Joanne Merriam


To make life, you need salt, air, sugar drops,
fingers opening a corked jar of ink,
a perfect silence and flying. When the rain stops

the wind chimes, water drips into a metal sink,
a long open sigh from silver lips.
Fingers opening a corked jar of ink.

Tiny motors predict a lepidopteran eclipse,
dusting over your palms, your thighs,
your long open sigh, your silver lips,

flywheels dividing in your mouth. Your guise
a stone mockup of wings.
Dusting over your palms, your sighs,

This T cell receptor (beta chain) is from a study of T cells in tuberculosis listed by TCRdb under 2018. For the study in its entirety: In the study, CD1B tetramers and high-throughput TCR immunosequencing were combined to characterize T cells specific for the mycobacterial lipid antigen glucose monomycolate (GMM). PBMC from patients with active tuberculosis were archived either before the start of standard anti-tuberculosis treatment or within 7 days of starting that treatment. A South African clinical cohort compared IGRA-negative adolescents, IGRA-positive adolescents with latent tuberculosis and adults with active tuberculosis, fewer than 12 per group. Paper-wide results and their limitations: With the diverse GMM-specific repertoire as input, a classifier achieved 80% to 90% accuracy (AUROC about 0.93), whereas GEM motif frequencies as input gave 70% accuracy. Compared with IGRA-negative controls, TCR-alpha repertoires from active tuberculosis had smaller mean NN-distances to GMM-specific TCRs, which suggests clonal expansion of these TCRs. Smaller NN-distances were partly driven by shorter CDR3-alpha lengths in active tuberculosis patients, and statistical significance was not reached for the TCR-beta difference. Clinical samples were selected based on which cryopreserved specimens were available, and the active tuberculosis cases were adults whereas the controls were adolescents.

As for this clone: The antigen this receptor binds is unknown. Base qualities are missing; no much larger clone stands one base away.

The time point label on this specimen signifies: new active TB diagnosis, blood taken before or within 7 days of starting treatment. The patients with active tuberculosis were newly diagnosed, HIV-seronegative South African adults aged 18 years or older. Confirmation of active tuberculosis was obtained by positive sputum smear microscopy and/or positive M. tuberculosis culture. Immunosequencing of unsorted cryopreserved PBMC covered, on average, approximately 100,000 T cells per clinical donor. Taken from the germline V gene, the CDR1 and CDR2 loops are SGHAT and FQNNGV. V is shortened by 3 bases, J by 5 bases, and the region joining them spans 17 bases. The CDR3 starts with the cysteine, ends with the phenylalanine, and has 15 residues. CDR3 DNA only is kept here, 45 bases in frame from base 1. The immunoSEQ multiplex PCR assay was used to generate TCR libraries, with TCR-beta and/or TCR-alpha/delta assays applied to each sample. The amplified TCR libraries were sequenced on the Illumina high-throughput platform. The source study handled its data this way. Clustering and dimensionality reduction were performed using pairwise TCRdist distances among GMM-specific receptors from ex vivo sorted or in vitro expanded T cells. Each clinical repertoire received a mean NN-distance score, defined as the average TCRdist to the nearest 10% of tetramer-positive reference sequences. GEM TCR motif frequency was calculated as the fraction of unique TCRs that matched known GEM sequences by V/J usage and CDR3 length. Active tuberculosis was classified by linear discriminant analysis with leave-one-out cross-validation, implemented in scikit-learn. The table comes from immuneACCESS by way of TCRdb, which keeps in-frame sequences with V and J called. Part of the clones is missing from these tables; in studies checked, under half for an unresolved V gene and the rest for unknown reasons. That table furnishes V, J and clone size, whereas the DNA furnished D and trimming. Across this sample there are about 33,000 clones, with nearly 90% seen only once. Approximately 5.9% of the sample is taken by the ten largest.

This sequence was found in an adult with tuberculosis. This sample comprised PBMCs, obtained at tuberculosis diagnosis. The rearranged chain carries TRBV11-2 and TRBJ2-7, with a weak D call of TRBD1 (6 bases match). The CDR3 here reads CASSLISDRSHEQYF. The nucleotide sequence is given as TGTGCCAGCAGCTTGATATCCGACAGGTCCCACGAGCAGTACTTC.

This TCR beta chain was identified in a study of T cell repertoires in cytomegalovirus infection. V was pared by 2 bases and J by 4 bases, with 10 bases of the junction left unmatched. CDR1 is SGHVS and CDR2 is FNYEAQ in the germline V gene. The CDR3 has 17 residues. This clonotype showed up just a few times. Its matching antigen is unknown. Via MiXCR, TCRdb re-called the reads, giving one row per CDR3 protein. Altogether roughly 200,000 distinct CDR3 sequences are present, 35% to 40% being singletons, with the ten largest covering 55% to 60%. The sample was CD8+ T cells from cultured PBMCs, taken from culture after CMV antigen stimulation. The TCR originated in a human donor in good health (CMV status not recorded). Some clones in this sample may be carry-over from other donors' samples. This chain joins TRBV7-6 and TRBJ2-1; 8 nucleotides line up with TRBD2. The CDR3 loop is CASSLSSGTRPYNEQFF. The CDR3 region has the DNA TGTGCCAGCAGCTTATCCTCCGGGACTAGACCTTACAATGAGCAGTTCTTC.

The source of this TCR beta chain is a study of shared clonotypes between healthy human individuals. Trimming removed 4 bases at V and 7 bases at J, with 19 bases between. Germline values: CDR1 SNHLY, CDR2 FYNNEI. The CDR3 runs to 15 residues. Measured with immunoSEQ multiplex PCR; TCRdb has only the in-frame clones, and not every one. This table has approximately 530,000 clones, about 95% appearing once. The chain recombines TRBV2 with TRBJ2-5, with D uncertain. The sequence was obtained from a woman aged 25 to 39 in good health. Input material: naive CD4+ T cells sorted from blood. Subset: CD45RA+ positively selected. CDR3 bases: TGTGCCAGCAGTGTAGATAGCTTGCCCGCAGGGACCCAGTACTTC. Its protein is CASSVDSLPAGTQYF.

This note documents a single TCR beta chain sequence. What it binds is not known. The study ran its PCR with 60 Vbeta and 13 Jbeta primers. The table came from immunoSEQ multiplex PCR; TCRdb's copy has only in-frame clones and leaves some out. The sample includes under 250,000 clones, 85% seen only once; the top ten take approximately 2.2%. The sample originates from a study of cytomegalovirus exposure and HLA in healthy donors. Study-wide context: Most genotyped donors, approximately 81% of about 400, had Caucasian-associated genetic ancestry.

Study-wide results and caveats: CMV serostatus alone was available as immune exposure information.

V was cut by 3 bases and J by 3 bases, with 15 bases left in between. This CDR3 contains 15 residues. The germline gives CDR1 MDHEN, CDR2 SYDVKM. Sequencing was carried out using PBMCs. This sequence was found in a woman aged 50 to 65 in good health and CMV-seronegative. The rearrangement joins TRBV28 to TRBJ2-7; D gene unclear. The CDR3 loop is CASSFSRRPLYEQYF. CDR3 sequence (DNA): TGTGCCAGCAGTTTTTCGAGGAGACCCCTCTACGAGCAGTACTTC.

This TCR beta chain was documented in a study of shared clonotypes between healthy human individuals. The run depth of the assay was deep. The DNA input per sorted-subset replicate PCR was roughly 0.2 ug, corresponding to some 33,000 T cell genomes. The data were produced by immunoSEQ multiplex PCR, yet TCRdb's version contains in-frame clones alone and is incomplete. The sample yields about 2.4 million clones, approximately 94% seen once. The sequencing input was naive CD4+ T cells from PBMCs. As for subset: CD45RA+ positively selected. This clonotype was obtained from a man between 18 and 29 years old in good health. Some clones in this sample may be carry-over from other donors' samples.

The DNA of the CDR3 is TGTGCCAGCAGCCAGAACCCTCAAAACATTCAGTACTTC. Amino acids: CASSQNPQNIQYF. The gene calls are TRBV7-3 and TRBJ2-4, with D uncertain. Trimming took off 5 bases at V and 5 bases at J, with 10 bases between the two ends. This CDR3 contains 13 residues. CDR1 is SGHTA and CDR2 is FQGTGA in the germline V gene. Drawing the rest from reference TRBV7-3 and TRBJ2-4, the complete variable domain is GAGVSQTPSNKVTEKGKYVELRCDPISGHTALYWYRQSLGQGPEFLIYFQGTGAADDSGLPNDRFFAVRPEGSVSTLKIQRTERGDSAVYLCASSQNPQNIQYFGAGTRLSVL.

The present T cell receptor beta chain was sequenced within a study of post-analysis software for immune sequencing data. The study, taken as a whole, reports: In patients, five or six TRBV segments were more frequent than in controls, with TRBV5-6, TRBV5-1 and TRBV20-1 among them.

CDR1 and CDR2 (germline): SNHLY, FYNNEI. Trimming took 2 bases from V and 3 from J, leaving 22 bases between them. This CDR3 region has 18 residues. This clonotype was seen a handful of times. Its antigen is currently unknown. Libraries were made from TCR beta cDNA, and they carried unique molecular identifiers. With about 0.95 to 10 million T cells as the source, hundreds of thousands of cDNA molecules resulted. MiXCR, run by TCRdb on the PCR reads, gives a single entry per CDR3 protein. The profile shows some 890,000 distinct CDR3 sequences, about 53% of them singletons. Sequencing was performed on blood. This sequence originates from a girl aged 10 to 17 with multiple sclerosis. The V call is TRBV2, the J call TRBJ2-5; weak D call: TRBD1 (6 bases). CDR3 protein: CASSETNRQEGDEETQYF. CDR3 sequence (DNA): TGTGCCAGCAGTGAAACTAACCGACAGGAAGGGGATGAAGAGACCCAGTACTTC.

springs, strings, swings, bodily things:
to make life, you need salt, air, sugar drops,
a stone mockup of wings,
and our perfect silence, for flying when the rain stops.

Joanne Merriam is the author of The Glaze from Breaking (Stride, 2005). Her work has appeared in The Fiddlehead, Prick of the Spindle and Third Wednesday, and previously in Stirring. This originally appeared in 42 Magazine. You can find her online at

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